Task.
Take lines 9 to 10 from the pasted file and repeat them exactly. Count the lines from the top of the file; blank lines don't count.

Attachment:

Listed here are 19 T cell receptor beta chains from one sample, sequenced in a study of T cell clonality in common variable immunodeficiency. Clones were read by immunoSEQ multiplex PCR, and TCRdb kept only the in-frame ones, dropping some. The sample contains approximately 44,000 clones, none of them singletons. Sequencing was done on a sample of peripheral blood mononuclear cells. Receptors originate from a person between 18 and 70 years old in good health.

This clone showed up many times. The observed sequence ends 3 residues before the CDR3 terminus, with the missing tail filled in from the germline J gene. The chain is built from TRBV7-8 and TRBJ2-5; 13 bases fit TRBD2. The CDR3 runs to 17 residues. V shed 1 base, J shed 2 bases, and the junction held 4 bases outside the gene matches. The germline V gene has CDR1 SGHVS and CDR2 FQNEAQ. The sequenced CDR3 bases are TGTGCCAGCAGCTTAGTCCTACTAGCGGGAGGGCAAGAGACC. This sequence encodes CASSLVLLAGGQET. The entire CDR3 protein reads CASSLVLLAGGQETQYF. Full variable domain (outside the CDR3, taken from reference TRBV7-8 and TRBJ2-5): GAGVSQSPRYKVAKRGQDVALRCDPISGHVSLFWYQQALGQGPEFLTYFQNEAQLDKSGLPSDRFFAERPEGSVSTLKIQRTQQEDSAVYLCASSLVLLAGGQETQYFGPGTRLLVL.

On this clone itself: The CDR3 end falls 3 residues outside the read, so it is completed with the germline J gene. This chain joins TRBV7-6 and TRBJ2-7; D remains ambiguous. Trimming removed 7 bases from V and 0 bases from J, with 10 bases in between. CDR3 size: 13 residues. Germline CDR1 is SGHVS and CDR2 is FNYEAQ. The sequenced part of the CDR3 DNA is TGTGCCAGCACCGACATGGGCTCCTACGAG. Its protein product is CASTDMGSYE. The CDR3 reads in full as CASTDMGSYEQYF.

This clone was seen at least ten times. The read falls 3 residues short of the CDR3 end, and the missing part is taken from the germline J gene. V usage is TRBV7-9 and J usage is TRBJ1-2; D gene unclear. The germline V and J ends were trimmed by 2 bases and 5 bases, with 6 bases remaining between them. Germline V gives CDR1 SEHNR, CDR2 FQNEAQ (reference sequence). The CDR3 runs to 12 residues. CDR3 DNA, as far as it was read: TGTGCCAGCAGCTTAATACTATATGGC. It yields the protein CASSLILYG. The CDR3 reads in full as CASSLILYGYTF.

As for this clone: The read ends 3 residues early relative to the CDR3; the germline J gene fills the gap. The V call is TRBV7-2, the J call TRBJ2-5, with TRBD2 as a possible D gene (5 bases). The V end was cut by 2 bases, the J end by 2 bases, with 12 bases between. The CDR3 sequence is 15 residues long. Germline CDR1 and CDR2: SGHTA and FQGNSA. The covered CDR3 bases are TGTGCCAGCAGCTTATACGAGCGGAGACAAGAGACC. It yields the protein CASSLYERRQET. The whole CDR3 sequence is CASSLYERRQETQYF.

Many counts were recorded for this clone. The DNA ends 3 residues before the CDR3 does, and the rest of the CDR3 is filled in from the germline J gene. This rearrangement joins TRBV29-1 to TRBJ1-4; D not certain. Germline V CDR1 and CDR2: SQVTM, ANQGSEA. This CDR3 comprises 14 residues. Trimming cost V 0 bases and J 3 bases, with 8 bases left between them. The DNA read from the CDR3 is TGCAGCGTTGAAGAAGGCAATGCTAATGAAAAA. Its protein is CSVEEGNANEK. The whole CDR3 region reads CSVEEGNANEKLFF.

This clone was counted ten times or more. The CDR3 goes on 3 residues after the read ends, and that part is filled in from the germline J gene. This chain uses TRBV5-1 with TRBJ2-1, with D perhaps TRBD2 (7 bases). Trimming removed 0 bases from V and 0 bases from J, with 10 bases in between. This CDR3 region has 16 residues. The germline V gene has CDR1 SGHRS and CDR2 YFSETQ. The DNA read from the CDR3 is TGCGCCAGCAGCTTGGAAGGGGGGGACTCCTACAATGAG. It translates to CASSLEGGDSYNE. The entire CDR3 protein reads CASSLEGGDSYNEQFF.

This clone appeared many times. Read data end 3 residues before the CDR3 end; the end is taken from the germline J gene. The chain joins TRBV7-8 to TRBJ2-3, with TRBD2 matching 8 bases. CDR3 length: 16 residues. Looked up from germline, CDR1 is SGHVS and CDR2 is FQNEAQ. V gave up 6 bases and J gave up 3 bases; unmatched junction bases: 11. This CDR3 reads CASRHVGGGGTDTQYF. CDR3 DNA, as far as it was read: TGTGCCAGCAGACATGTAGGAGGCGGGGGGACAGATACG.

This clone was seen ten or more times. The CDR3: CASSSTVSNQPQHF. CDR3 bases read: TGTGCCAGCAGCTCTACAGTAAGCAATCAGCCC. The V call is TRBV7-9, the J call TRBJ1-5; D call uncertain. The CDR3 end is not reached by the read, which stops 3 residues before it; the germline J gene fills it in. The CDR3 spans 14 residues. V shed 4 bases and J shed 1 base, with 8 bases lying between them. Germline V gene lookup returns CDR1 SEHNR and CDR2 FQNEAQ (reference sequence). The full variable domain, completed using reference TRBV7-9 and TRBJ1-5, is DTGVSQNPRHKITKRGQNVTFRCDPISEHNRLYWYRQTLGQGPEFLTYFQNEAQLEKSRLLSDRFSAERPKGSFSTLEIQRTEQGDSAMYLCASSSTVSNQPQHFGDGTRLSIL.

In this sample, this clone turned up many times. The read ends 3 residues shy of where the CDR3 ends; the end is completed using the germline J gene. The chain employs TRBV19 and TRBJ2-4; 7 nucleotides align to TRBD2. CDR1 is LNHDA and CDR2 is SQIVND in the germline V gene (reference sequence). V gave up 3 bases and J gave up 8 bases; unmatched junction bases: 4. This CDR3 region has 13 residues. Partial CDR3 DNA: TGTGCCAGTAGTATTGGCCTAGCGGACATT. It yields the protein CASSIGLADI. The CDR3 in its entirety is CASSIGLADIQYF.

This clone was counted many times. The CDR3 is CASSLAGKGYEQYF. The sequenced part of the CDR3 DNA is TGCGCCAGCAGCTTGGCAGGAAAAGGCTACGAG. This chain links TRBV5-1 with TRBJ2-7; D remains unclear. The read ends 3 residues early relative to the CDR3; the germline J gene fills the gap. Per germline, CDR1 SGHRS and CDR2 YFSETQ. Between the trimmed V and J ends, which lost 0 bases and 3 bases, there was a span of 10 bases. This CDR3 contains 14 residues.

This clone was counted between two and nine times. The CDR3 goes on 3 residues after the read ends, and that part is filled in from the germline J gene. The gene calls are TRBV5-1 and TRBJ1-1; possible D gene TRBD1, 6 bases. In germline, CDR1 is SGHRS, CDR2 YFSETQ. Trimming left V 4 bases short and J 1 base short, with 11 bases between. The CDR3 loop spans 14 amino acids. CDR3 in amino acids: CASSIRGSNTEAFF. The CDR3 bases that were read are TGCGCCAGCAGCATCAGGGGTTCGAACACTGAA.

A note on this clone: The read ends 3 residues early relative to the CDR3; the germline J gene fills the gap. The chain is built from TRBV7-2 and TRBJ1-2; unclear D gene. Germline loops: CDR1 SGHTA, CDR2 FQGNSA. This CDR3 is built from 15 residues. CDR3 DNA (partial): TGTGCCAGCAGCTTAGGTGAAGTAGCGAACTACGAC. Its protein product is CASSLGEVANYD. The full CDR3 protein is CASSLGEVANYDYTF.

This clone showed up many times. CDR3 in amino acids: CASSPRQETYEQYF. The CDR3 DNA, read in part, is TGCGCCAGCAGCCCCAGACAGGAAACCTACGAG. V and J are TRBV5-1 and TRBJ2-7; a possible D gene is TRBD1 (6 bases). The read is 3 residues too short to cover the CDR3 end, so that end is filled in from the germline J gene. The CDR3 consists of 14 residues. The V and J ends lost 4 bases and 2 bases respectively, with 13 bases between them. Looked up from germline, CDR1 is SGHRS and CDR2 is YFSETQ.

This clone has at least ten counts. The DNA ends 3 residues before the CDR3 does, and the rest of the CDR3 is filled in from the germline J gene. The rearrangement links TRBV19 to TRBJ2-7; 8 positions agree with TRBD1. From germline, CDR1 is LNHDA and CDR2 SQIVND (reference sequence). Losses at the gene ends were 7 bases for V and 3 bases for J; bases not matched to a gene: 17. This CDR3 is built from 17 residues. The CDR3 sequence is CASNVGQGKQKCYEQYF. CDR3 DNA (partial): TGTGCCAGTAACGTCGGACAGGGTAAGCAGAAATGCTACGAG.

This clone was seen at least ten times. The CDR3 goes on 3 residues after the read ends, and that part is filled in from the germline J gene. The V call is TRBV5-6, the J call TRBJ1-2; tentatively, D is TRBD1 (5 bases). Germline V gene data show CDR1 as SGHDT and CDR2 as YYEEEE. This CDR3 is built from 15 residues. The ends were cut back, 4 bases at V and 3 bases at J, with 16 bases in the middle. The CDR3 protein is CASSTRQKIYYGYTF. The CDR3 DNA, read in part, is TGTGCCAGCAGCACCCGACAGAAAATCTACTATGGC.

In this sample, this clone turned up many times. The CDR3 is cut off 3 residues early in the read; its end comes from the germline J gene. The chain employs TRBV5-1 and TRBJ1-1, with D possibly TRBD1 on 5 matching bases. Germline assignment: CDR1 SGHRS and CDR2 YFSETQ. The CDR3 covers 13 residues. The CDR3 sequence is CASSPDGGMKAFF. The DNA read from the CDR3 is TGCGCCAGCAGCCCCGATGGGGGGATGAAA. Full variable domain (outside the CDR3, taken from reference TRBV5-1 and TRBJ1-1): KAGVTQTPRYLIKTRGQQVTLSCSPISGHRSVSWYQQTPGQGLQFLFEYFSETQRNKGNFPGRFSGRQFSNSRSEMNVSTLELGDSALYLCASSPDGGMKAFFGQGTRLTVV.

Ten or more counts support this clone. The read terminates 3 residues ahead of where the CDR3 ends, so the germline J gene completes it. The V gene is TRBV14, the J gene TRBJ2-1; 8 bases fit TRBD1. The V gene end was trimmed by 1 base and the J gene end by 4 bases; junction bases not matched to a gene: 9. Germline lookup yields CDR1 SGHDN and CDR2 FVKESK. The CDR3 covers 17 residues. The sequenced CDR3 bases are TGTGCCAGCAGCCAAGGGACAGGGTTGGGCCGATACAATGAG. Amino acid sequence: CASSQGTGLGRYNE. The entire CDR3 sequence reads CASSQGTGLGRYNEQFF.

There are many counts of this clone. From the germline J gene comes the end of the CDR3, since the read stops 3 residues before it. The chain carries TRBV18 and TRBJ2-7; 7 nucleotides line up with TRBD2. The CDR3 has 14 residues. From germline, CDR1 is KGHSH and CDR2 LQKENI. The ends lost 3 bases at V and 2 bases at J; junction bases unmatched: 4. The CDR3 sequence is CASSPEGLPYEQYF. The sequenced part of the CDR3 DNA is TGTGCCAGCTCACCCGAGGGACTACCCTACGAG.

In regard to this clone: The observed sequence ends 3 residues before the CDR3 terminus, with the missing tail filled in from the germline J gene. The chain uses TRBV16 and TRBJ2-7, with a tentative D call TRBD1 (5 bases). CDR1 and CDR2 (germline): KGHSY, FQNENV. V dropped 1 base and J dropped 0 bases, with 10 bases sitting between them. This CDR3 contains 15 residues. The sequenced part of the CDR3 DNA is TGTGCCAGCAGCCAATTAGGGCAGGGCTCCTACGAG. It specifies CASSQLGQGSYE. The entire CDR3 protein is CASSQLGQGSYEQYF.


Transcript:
This clone was seen ten or more times. The CDR3: CASSSTVSNQPQHF. CDR3 bases read: TGTGCCAGCAGCTCTACAGTAAGCAATCAGCCC. The V call is TRBV7-9, the J call TRBJ1-5; D call uncertain. The CDR3 end is not reached by the read, which stops 3 residues before it; the germline J gene fills it in. The CDR3 spans 14 residues. V shed 4 bases and J shed 1 base, with 8 bases lying between them. Germline V gene lookup returns CDR1 SEHNR and CDR2 FQNEAQ (reference sequence). The full variable domain, completed using reference TRBV7-9 and TRBJ1-5, is DTGVSQNPRHKITKRGQNVTFRCDPISEHNRLYWYRQTLGQGPEFLTYFQNEAQLEKSRLLSDRFSAERPKGSFSTLEIQRTEQGDSAMYLCASSSTVSNQPQHFGDGTRLSIL.

In this sample, this clone turned up many times. The read ends 3 residues shy of where the CDR3 ends; the end is completed using the germline J gene. The chain employs TRBV19 and TRBJ2-4; 7 nucleotides align to TRBD2. CDR1 is LNHDA and CDR2 is SQIVND in the germline V gene (reference sequence). V gave up 3 bases and J gave up 8 bases; unmatched junction bases: 4. This CDR3 region has 13 residues. Partial CDR3 DNA: TGTGCCAGTAGTATTGGCCTAGCGGACATT. It yields the protein CASSIGLADI. The CDR3 in its entirety is CASSIGLADIQYF.